Minister of Interior Prince Nayef bin Abdulaziz, speaking yesterday at a graduation ceremony for the Nayef Arab University for Security Sciences, affirmed that the new list of most-wanted terror suspects came as a result of the security forces’ intensive efforts to pursue all those who participant in terrorist activities, and clarified that for those who are abroad, the Kingdom has cooperation with many countries, and there is exchange of detainees. He confirmed that those named on the list belong to the same organization as those on the list of 26 most-wanted issued in December 2003. He added that he could not confirm that Abdullah Alroshood, who was on the 2003 list, had been killed in Iraq as reported.
When the Ministry of Interior issued a new list of wanted terrorist suspects yesterday, the statement called on them to surrender and urged the public to provide information leading to their arrest. The Ministry’s statement declared that the concerned authorities had unearthed plots, based on false claims and deviant thoughts, that defame Islam, cause harm to the country’s security, and violate the sanctity of innocent people. The security forces, however, have uncovered the hideouts of these deviants, and have obtained information about those who were involved, indirectly as well as directly, in acts of terrorism such as the attack that took place in the city of Riyadh on May 12, 2003. They must be brought to justice, and their next of kin have already been notified of this.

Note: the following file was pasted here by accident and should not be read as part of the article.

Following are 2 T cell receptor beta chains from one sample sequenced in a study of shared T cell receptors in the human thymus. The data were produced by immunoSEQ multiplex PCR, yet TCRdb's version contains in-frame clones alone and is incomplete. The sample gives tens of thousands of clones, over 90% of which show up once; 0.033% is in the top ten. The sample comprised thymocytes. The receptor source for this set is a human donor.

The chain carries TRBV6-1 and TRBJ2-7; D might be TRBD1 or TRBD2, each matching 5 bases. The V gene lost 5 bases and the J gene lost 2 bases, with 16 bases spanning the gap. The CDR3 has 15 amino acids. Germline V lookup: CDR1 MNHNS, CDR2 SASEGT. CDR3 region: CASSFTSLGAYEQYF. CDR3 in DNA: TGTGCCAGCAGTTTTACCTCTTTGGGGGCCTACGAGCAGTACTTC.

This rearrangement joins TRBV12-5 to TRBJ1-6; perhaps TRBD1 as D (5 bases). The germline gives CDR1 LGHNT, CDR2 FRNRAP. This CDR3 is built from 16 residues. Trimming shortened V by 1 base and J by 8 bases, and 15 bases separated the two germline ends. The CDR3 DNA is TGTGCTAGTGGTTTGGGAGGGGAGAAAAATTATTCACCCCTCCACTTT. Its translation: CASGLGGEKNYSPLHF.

The Ministry’s statement also warned the public not to shelter any of those named, but to give them a last chance to surrender, explain, and repent, thereby evading strict punishment. Anyone who has information about any of the most-wanted, or about any of fugitives previously named, and reports this to the nearest security authority, is eligible to receive a financial reward, with SR 1 million [U.S.$ 267,000] offered for information leading to the arrest of a wanted suspect, SR 5 million [$1.34 million] for more than one, and SR 7 million [$1.87 million] if the information results in stopping an act of terrorism.